‘It is impossible to get guns in here and we have to have guns to get away. What we are planning to do is to have the Warden’s home taken over and him used as a tool to bring my boy in with him as a visiting cop. He will have the stuff with him and we use the Warden’s family as hostages. It will only take 2 or 3 men outside and I have boy out there who knows the whole plan with the times and all the details. Are you in? It’s better than waiting around to just die like sheep. What can we lose? TEAR UP AND FLUSH IN TOILET.’
Initially, Warden Wilfred Denno was less than impressed and highly sceptical, later remarking “We get tips like this all the time.” It was a ludicrous plan involving the emptying of the death house and the assumption that Denno’s guards would simply allow the escapers to leave without shooting them to pieces before they even left the prison. That was assuming that Denno himself buckled under the pressure and agreed to help free New York State’s entire supply of condemned murderers. The word of crooks in general and condemned ones in particular is always questionable, but Rosario received support from an unlikely source; the NYPD.
Sergeant John Cottone of the NYPD’s Narcotics Squad had arrested Rosario in 1949, helped him win parole and then turned him into an informant, a reliable one. When Rosario requested a visit from a detective he felt he could trust Cottone came to see first Rosario and then Denno. Green’s note and Cottone’s recommendation finally convinced a reluctant Denno to inform the State Police. With Denno and his family under 24-hour guard and the Death House under increased security the big break-out was off.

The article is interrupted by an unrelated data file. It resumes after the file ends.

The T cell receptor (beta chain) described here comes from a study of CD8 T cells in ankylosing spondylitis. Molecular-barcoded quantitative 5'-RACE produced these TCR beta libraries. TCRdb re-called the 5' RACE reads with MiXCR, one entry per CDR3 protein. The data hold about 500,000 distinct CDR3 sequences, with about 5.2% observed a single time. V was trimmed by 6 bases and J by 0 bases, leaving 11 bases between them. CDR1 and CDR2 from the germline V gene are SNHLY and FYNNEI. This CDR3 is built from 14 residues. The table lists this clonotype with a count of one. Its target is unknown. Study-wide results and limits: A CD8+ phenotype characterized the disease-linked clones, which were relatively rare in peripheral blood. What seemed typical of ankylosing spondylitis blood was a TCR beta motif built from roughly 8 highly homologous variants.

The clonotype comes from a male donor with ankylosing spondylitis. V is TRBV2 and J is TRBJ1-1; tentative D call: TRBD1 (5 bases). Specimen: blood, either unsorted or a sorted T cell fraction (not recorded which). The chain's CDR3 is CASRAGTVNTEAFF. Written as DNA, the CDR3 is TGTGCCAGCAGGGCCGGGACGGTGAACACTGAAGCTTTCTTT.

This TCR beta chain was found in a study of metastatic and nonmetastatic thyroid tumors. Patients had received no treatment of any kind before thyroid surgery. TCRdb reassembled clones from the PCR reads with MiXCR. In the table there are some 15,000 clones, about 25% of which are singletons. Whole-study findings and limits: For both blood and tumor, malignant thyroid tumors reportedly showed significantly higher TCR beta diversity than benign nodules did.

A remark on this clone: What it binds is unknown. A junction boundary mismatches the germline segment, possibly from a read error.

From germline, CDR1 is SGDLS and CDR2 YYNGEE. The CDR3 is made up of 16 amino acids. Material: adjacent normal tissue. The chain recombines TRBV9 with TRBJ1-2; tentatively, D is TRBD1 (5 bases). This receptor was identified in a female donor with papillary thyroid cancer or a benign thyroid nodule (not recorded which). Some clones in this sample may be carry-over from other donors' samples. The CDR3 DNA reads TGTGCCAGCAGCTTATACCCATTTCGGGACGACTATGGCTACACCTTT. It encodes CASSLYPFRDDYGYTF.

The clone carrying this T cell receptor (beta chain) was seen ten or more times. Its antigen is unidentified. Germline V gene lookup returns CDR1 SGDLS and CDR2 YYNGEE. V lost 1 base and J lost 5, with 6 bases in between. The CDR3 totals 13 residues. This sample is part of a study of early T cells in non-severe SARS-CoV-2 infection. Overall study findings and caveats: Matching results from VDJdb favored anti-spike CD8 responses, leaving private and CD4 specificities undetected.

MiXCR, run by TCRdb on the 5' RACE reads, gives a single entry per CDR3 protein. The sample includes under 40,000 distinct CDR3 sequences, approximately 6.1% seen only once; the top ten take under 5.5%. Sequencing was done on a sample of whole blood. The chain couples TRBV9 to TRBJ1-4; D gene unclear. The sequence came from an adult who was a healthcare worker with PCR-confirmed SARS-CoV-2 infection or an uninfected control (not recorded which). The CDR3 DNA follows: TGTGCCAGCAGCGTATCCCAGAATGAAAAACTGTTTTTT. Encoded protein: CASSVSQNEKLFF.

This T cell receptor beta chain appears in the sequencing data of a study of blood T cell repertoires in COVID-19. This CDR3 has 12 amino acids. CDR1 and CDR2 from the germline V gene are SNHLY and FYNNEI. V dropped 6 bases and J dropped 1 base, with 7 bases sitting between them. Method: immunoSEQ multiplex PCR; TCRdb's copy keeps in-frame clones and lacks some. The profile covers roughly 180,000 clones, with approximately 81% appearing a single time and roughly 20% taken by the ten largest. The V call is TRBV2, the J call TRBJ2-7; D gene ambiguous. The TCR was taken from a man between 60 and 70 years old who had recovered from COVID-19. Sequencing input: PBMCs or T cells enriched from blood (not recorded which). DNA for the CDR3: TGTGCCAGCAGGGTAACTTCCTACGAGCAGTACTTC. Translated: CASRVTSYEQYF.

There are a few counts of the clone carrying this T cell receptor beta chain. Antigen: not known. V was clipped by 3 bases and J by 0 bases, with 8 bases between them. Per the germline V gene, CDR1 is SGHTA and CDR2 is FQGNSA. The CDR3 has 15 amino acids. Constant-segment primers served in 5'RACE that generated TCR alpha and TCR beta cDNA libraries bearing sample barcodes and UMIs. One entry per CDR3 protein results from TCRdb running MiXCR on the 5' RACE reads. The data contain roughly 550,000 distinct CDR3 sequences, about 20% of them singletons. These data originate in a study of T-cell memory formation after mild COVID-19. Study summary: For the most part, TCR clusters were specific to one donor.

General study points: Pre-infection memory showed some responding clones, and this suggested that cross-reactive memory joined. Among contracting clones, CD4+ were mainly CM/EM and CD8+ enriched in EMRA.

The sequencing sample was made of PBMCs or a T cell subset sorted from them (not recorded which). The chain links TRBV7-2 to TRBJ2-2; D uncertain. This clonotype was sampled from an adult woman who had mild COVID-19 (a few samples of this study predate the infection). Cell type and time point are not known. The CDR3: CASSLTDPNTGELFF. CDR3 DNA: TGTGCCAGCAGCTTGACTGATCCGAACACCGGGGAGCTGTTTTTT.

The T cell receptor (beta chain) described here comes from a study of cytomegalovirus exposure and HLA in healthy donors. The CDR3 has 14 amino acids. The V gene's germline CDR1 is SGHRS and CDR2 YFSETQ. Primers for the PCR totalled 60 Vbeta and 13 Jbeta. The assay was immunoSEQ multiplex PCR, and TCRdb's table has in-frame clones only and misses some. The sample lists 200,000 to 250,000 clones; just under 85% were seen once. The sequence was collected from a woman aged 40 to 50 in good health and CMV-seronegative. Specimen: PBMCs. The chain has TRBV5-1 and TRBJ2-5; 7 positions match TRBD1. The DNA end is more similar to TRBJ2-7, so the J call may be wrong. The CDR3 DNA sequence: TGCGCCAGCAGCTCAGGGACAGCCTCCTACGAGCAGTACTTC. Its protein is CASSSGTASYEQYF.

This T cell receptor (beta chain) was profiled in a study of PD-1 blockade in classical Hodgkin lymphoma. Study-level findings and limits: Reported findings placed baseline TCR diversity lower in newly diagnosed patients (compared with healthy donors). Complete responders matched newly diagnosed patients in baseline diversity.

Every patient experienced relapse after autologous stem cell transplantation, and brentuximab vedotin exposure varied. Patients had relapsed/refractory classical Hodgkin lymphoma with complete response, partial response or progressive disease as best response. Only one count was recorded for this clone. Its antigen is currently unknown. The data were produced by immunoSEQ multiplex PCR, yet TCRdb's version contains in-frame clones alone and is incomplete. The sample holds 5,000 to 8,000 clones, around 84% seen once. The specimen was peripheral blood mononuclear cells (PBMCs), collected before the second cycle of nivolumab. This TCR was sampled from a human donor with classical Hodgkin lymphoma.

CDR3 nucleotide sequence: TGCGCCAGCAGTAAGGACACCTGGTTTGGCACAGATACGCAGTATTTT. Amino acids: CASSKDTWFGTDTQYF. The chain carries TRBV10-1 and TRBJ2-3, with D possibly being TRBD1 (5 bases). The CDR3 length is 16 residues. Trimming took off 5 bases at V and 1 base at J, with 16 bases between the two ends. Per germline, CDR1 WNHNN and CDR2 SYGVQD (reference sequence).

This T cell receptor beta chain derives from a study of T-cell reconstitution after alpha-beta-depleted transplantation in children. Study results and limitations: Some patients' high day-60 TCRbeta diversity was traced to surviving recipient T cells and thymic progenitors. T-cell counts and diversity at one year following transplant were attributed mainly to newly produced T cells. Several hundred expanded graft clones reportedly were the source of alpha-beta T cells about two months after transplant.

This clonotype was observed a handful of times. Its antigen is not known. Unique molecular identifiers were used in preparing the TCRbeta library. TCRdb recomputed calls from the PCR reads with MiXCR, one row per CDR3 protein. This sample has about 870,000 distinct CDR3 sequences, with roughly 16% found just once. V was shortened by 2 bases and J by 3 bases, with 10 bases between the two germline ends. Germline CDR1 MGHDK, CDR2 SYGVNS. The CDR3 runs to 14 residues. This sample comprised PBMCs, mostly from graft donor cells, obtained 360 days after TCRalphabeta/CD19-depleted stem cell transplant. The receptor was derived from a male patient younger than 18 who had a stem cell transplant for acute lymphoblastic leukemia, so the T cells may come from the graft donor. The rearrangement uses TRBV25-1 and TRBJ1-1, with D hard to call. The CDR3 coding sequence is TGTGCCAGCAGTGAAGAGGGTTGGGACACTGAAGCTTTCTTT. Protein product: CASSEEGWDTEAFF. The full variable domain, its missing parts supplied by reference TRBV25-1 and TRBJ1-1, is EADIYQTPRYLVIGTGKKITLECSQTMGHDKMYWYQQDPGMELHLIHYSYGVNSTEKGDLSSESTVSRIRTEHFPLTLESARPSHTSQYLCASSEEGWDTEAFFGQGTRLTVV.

It didn’t take long for the others to realise who had informed. There are no secrets in prisons, especially small ones like the Death House. With Rosario suddenly receiving more unidentified visitors than usual his fellow-plotters knew the game was up. Unable to get to him and kill him they could do nothing but sit, seethe and continue trying more lawful means to escape Old Sparky. Rosario, believing he had done enough to catch the right eyes, awaited his clemency and heard nothing. There was no more ominous silence than when a Governor was considering clemency, it usually meant there wouldn’t be any.
The treacherous Rosario had no idea that New York’s Governors had an unwritten law concerning clemency in capital cases, they only said anything if they were actually granting mercy. Rosario would receive as much mercy as he had granted Michael Gonzalez and hear nothing from the Governor. Death House staff lacked the heart to tell him as much. Warden Denno had no authority either to grant or even recommend clemency and didn’t feel Rosario’s snitching was enough even if he could have. With Cooper, Stein and Wissner having delayed their executions yet again since their arrival in 1950 it was no small irony that Rosario walked the last mile before they did.